Both the first printing sleeve with Hound Dog on top and the reissue sleeve with Don’t Be Cruel on top featured the same back cover: this close-up of Elvis from early ’56.

In the early 1970s, several rather creative collectors manufactured bootleg picture sleeves for those nineteen sleeveless singles. Many of these were the equal of, or superior to, the official RCA sleeves of the time in design, although not in finished product: the bootlegs sleeves were had black and white images printed on unfinished paper stock. These were sold on the collectors markets as bootlegs and have been a cherished part of many a fan’s collection. 

The initial bootleg Elvis picture sleeves were tasteful, attractive, and well made. They were quickly reproduced (counterfeited) by other unauthorized persons who cared less for the collector’s passion and more for the collector’s money. So, there are a variety of picture sleeves; some titles have more than one sleeve.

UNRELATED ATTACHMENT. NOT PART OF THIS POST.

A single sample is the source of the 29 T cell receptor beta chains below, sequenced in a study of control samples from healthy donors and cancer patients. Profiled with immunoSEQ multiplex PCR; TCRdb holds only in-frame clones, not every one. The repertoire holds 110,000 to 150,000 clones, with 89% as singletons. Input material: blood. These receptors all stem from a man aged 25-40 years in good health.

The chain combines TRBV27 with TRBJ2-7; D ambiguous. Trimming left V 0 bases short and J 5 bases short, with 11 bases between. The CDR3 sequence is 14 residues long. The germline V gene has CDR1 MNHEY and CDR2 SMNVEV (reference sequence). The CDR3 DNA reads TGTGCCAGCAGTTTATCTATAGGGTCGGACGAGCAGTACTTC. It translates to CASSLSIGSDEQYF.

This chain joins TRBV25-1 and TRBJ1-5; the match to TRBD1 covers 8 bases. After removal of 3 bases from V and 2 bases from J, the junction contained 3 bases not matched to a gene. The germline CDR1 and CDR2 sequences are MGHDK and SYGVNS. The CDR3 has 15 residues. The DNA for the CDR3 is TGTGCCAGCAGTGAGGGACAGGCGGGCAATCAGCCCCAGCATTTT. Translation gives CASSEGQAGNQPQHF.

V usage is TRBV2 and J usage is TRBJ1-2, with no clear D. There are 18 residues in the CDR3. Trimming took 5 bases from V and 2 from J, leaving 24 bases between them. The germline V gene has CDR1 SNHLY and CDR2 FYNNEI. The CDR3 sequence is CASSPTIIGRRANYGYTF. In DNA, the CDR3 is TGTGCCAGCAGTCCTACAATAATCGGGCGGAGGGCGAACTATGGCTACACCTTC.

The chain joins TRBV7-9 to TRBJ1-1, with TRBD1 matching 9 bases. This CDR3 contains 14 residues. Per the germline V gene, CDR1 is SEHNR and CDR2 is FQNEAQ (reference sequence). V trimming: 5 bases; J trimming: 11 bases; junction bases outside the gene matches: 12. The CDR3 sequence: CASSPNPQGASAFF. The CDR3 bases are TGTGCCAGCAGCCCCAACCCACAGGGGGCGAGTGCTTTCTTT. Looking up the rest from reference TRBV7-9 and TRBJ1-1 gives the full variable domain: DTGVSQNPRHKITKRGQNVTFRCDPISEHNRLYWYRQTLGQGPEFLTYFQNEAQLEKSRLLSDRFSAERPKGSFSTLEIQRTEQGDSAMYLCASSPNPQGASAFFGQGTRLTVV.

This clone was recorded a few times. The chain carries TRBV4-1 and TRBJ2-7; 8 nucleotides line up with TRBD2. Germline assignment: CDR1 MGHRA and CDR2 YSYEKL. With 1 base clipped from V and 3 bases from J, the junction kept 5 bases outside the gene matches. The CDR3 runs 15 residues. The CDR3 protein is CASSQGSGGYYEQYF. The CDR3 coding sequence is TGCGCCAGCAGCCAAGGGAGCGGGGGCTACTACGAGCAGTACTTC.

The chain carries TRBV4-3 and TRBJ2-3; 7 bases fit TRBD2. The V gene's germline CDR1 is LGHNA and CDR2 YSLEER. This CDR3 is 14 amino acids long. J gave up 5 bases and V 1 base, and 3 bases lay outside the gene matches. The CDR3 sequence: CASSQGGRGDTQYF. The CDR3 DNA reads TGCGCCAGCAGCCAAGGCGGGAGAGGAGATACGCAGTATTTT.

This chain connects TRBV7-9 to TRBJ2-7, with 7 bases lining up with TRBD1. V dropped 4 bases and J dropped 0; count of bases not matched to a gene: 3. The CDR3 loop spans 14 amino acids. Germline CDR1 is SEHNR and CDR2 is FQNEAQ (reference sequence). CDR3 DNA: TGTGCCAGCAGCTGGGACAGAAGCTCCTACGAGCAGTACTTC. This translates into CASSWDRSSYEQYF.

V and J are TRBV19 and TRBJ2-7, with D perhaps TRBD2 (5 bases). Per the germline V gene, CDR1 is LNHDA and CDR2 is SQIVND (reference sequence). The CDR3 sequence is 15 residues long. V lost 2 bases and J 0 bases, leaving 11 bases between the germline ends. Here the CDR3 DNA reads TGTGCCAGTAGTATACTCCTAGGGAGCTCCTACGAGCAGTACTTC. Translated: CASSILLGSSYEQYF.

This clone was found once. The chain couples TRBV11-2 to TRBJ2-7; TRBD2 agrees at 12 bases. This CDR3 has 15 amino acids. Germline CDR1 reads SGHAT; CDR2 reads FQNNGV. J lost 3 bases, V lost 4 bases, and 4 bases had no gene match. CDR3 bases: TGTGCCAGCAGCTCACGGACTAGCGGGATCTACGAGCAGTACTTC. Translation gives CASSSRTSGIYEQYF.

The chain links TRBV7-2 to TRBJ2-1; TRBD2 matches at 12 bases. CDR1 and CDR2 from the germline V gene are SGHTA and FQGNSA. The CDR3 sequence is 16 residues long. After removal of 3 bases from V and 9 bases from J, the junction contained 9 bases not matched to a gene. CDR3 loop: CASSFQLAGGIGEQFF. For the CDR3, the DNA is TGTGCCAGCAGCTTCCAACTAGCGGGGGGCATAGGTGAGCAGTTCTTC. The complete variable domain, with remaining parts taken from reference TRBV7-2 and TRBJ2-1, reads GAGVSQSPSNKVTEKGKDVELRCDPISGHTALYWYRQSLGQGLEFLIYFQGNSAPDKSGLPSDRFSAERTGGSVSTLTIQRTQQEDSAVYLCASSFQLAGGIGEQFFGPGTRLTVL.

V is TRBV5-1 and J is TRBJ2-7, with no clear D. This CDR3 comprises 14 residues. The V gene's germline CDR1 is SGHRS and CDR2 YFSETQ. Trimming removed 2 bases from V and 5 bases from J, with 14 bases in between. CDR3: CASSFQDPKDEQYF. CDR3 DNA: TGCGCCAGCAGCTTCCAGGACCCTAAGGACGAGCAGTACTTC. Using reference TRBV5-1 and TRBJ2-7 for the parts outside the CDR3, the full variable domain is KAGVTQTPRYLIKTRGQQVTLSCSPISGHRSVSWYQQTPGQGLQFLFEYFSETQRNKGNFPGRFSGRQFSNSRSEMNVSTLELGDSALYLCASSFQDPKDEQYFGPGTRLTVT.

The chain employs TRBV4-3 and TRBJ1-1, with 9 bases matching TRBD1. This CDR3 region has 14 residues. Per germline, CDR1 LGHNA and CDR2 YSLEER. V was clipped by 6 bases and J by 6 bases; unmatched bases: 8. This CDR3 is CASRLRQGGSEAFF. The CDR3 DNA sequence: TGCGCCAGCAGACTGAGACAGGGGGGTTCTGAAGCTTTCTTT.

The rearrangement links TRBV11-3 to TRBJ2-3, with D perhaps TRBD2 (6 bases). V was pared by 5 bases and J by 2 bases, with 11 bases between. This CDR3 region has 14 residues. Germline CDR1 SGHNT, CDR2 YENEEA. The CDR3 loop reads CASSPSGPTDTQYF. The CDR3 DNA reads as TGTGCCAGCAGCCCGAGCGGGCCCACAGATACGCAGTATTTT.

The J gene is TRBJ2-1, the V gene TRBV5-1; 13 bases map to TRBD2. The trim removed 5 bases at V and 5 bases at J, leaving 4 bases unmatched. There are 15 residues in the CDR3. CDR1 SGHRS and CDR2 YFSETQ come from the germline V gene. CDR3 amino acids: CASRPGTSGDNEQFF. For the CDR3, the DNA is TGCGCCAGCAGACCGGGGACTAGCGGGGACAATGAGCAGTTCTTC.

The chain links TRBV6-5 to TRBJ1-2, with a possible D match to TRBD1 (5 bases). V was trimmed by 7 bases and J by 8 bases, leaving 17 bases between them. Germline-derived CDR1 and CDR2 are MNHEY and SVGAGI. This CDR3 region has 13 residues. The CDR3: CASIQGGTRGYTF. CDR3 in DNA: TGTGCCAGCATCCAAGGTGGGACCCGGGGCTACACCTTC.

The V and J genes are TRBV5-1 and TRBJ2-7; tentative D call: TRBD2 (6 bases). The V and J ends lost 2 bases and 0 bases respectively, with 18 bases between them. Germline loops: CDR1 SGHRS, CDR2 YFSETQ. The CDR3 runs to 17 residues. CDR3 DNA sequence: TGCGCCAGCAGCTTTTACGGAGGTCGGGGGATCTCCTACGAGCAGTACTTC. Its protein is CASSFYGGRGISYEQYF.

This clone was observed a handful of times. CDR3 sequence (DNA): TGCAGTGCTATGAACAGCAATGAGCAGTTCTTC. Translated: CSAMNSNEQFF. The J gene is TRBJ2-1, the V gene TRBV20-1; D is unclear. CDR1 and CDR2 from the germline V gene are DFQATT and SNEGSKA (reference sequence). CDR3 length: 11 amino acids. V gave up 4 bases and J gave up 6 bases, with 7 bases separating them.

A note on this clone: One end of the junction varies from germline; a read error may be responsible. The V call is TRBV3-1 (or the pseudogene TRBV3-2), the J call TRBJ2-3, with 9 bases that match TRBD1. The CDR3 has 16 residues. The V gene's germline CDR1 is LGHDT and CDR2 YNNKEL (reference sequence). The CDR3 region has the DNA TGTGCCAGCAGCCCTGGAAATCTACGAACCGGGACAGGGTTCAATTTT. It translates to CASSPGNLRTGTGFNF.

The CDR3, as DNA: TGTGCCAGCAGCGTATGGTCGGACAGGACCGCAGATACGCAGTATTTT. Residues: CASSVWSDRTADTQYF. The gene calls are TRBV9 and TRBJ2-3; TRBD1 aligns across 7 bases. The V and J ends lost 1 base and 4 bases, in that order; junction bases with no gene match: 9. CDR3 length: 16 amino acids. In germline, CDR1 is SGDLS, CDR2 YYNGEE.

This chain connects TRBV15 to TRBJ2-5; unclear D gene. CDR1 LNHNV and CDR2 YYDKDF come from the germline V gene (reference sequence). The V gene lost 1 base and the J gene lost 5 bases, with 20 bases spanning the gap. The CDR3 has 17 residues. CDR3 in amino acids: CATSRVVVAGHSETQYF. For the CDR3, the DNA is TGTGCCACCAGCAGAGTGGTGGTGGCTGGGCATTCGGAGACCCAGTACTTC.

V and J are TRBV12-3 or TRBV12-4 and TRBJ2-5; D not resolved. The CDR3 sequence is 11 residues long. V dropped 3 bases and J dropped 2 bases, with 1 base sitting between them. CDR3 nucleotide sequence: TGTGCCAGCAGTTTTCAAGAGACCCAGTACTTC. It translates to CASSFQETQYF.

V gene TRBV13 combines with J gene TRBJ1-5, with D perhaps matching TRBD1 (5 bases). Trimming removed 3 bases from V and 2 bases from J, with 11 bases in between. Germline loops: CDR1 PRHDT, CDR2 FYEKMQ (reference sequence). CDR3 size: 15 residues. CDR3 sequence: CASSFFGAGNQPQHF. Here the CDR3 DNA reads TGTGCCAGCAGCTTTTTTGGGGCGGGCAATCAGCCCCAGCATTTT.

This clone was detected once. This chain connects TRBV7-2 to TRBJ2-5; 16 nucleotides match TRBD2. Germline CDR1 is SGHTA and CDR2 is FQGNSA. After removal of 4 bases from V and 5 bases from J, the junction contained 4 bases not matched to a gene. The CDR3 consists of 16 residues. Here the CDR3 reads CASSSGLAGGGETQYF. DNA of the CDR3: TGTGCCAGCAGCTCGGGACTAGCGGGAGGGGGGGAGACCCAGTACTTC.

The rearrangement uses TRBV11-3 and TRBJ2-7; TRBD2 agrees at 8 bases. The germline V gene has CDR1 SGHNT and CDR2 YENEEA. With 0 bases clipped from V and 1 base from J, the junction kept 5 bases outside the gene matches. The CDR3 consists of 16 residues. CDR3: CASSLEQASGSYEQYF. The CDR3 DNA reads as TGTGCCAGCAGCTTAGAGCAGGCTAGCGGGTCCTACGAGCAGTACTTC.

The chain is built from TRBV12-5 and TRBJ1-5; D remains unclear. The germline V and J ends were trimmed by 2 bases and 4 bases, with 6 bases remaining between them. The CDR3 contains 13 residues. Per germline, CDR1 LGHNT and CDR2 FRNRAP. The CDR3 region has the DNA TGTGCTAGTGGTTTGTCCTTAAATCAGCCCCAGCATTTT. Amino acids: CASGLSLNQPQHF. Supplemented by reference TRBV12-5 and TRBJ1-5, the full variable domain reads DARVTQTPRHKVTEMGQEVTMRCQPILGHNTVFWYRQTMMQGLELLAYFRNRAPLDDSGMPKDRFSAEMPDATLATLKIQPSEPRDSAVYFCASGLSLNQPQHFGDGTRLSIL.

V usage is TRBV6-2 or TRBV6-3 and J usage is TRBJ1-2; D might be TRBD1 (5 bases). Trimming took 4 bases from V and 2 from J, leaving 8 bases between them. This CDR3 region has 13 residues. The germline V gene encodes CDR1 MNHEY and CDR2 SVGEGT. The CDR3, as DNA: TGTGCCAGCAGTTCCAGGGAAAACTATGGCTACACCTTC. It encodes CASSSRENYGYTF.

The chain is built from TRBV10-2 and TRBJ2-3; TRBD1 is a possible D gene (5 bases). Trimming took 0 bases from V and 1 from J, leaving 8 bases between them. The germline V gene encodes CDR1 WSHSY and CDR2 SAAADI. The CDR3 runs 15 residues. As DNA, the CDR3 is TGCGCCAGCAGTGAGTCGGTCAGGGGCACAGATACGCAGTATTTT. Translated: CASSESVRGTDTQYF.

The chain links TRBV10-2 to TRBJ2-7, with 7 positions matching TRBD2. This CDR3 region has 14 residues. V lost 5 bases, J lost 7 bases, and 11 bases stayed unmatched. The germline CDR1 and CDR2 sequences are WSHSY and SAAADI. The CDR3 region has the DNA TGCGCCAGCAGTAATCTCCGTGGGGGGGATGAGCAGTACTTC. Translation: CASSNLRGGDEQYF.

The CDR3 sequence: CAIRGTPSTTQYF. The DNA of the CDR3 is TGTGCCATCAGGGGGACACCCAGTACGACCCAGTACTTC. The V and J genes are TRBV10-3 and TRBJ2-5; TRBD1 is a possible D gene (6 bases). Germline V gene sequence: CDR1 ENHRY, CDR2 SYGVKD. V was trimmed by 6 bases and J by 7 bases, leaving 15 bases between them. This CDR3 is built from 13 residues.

Of the images included below, some are reproduction of the image above, varying only in a tint of color added to the photo or the paper of the fact that the image was slightly enlarged by the second generation bootleg. In most cases, two different images for the same title may be the front and back sides of the same sleeve.

The Sun singles 1954-1955 

Sam Phillips released five singles by Elvis in a sixteen month period, none of which included a picture sleeve. Such a luxury would have added a part of a penny per record to his costs and there was simply no way to justify that in his budget. Phillips ran Sun on the proverbial shoestring budget and even company sleeves were not considered until 1956.